Hitting the Mark: Important Developmental Milestones in a Baby’s Life
The first year of your baby’s life is a time of constant growth and development. Many new parents often wonder what to expect next and how to know if their baby’s development is on target. Dr. Jennifer Cross, a child development expert at NewYork-Presbyterian/ Weill Cornell Medical Center, advises on important developmental milestones parents should watch out for in the first year of their child’s life.
“The length of sleep is variable depending on the child’s age. But it can range from 18 to 20 hours when they’re first born and gradually decrease to about 12 hours by the end of the first year,” she says. As your baby grows, the total amount of time they sleep slowly decreases, but the length of nighttime sleep increases.
It’s normal for your baby’s sleep pattern to evolve as they age, Dr. Cross says, but parents should watch out for drastic changes as it could be a sign of illness. “If your child usually sleeps three hours during the day and 11 hours at night and then all of a sudden they’re sleeping six or seven hours during the day and are hard to wake up in the morning, it could signify a problem,” she says. “It’s not that they’re having too much sleep. It’s that if a baby is having drastic changes in their sleep patterns and are difficult to arouse, then it could be an indication that they’re sick or have a brain infection and need medical attention.”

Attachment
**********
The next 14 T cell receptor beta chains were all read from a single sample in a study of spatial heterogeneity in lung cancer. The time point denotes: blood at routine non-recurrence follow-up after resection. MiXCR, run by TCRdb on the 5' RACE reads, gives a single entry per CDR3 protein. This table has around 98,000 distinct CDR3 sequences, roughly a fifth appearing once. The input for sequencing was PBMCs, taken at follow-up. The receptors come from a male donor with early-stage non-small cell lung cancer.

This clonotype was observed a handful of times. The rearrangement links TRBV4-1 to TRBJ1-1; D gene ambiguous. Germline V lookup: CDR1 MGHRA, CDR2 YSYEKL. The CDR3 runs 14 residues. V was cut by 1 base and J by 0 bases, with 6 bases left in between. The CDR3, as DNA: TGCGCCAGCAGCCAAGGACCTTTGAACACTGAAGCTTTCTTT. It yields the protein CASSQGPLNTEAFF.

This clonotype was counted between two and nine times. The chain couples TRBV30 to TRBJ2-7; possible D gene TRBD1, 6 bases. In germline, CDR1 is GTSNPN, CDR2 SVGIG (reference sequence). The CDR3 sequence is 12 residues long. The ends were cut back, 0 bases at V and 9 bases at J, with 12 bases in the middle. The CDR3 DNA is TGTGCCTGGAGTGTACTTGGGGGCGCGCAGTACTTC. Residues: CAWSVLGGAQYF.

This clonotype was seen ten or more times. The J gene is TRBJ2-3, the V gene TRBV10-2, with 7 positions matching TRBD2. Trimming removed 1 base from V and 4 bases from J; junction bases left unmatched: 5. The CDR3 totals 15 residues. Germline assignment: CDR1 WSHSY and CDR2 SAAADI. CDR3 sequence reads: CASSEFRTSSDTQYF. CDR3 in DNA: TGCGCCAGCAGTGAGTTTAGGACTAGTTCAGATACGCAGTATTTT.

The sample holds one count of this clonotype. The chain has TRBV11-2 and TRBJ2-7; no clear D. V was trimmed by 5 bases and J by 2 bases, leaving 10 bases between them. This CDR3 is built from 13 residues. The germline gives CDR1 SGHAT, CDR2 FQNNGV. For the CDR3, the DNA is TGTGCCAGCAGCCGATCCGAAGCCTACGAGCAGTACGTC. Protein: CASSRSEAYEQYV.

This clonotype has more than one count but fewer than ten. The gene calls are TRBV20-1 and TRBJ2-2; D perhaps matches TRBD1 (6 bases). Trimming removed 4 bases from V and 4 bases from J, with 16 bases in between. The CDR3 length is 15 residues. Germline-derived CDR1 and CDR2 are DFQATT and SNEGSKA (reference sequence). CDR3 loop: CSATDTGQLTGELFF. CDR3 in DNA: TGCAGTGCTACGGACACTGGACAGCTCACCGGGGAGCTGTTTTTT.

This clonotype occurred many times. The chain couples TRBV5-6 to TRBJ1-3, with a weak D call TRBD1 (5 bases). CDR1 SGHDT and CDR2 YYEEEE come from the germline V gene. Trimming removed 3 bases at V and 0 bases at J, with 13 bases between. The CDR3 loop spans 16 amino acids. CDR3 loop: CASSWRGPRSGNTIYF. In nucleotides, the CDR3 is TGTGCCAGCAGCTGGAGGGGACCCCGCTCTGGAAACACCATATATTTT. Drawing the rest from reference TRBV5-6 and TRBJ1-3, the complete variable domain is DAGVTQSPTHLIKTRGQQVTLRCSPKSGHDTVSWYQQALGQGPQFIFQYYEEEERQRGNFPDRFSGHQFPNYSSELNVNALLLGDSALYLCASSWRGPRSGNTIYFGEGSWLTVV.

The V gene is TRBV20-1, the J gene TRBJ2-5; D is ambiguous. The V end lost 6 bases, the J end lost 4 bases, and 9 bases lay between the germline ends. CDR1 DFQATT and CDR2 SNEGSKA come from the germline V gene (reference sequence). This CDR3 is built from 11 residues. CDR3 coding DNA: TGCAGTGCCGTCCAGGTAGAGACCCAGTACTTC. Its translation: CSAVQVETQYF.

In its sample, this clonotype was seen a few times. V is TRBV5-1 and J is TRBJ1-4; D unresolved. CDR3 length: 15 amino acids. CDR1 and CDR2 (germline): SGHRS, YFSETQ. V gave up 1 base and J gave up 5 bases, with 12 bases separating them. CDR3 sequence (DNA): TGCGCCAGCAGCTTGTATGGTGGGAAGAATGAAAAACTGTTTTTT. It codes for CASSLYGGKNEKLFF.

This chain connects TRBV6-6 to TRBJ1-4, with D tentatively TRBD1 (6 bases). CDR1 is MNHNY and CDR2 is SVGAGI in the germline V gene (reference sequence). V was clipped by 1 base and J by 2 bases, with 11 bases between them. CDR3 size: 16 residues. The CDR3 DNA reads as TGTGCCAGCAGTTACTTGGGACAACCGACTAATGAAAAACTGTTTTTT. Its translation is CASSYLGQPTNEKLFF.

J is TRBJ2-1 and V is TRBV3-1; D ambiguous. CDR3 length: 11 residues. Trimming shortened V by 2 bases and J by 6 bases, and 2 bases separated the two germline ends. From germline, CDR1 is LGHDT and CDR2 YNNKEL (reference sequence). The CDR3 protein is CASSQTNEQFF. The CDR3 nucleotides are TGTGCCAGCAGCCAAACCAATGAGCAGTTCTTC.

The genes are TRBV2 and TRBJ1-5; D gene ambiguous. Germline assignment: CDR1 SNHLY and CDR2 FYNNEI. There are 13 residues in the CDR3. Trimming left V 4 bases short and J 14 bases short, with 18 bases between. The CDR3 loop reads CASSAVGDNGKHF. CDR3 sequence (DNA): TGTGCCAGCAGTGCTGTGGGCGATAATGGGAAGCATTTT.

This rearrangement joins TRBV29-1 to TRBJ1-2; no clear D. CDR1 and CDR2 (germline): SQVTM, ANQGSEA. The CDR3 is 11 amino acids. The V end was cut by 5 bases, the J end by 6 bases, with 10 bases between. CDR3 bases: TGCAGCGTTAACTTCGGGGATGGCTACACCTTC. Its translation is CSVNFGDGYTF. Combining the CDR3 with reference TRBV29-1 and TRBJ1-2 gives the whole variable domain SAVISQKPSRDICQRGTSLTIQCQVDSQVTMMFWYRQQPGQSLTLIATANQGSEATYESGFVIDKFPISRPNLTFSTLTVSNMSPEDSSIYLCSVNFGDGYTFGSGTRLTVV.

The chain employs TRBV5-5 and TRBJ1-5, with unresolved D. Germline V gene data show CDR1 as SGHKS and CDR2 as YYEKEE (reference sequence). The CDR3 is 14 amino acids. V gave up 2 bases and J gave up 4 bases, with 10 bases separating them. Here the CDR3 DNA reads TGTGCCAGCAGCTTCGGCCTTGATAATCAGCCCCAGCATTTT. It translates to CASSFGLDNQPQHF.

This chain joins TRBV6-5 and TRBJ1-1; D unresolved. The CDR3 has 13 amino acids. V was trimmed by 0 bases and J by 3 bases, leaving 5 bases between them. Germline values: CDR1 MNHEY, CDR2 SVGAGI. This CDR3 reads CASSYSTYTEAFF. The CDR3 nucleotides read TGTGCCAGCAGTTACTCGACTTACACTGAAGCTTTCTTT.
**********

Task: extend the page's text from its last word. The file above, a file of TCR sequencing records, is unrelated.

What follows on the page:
She adds: “Similarly, if your child is normally a good sleeper and is suddenly irritable and difficult to put down, it could also be a sign of infection, gastric problems, or other medical issue. Babies can’t tell you what hurts or what is wrong, so they get irritable and can’t sleep.” If you notice these changes, Dr. Cross says parents should talk to their baby’s pediatrician.
In addition to paying attention to your baby’s sleep pattern, Dr. Cross says it’s important to pay attention to the baby’s sleep positioning. The American Academy of Pediatrics (AAP) recommends that for their safety, baby’s sleep on their backs alone in a crib without loose bedding.
Because parents are encouraged to place babies on their back to sleep, it is important to have dedicated tummy time when babies are awake.
“In the early 90s research began to show that babies that slept on their backs were are much less risk for sudden infant death syndrome (SIDS) or ‘crib death’ than babies who slept prone. In 1992, the AAP put out a policy recommendation to strongly endorse back sleeping for all infants. This plan has dramatically decreased the rate of sudden infant death,” she says. “However, as an unintended consequence, we started to see other problems — because the baby was on their back, there was less incentive to move around.”
Placing babies on their stomachs “tummy time” for frequent short periods helps strengthen the baby’s core and neck muscles. It may also help prevent early motor delays and conditions such as flat head syndrome (positional plagiocephaly) and twisted neck (positional torticollis). For babies with the umbilical cord still attached, Dr. Cross recommends having the baby spend tummy time on a parent’s chest. Once the umbilical cord is detached the baby can be placed on a firm surface.